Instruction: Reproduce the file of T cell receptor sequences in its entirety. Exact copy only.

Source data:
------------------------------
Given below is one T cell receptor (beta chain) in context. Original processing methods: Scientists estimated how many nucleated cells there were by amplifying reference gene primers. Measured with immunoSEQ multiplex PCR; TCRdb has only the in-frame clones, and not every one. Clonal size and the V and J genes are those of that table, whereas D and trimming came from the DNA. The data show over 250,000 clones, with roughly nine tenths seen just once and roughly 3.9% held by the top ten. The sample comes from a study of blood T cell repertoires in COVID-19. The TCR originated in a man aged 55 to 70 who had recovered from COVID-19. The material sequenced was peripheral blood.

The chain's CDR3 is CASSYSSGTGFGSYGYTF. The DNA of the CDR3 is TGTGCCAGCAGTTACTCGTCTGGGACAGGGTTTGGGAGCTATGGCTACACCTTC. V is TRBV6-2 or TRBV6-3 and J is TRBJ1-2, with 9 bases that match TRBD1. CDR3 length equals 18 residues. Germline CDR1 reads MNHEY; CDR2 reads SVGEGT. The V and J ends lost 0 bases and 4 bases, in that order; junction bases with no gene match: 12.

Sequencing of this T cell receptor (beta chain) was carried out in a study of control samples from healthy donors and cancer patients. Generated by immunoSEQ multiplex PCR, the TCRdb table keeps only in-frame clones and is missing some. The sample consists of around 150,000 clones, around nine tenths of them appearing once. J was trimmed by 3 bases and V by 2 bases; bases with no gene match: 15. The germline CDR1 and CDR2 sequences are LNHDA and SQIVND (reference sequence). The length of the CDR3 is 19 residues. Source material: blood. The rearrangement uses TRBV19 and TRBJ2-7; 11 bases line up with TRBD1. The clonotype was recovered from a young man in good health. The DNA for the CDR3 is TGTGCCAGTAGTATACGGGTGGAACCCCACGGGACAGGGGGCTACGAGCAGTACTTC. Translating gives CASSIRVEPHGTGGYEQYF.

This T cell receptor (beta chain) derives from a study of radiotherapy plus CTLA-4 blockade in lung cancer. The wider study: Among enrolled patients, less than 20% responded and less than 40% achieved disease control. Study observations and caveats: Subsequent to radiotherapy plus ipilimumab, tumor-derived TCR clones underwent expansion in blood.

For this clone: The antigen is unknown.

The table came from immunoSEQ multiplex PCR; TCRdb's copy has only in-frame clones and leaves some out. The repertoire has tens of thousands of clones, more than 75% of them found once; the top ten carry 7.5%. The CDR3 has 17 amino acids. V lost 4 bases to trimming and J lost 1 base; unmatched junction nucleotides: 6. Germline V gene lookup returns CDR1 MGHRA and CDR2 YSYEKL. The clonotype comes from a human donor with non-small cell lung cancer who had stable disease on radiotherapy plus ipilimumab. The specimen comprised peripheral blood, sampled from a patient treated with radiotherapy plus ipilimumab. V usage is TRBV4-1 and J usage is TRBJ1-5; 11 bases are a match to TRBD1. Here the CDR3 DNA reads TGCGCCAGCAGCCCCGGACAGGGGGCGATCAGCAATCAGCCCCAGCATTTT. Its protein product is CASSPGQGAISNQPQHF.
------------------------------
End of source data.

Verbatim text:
Given below is one T cell receptor (beta chain) in context. Original processing methods: Scientists estimated how many nucleated cells there were by amplifying reference gene primers. Measured with immunoSEQ multiplex PCR; TCRdb has only the in-frame clones, and not every one. Clonal size and the V and J genes are those of that table, whereas D and trimming came from the DNA. The data show over 250,000 clones, with roughly nine tenths seen just once and roughly 3.9% held by the top ten. The sample comes from a study of blood T cell repertoires in COVID-19. The TCR originated in a man aged 55 to 70 who had recovered from COVID-19. The material sequenced was peripheral blood.

The chain's CDR3 is CASSYSSGTGFGSYGYTF. The DNA of the CDR3 is TGTGCCAGCAGTTACTCGTCTGGGACAGGGTTTGGGAGCTATGGCTACACCTTC. V is TRBV6-2 or TRBV6-3 and J is TRBJ1-2, with 9 bases that match TRBD1. CDR3 length equals 18 residues. Germline CDR1 reads MNHEY; CDR2 reads SVGEGT. The V and J ends lost 0 bases and 4 bases, in that order; junction bases with no gene match: 12.

Sequencing of this T cell receptor (beta chain) was carried out in a study of control samples from healthy donors and cancer patients. Generated by immunoSEQ multiplex PCR, the TCRdb table keeps only in-frame clones and is missing some. The sample consists of around 150,000 clones, around nine tenths of them appearing once. J was trimmed by 3 bases and V by 2 bases; bases with no gene match: 15. The germline CDR1 and CDR2 sequences are LNHDA and SQIVND (reference sequence). The length of the CDR3 is 19 residues. Source material: blood. The rearrangement uses TRBV19 and TRBJ2-7; 11 bases line up with TRBD1. The clonotype was recovered from a young man in good health. The DNA for the CDR3 is TGTGCCAGTAGTATACGGGTGGAACCCCACGGGACAGGGGGCTACGAGCAGTACTTC. Translating gives CASSIRVEPHGTGGYEQYF.

This T cell receptor (beta chain) derives from a study of radiotherapy plus CTLA-4 blockade in lung cancer. The wider study: Among enrolled patients, less than 20% responded and less than 40% achieved disease control. Study observations and caveats: Subsequent to radiotherapy plus ipilimumab, tumor-derived TCR clones underwent expansion in blood.

For this clone: The antigen is unknown.

The table came from immunoSEQ multiplex PCR; TCRdb's copy has only in-frame clones and leaves some out. The repertoire has tens of thousands of clones, more than 75% of them found once; the top ten carry 7.5%. The CDR3 has 17 amino acids. V lost 4 bases to trimming and J lost 1 base; unmatched junction nucleotides: 6. Germline V gene lookup returns CDR1 MGHRA and CDR2 YSYEKL. The clonotype comes from a human donor with non-small cell lung cancer who had stable disease on radiotherapy plus ipilimumab. The specimen comprised peripheral blood, sampled from a patient treated with radiotherapy plus ipilimumab. V usage is TRBV4-1 and J usage is TRBJ1-5; 11 bases are a match to TRBD1. Here the CDR3 DNA reads TGCGCCAGCAGCCCCGGACAGGGGGCGATCAGCAATCAGCCCCAGCATTTT. Its protein product is CASSPGQGAISNQPQHF.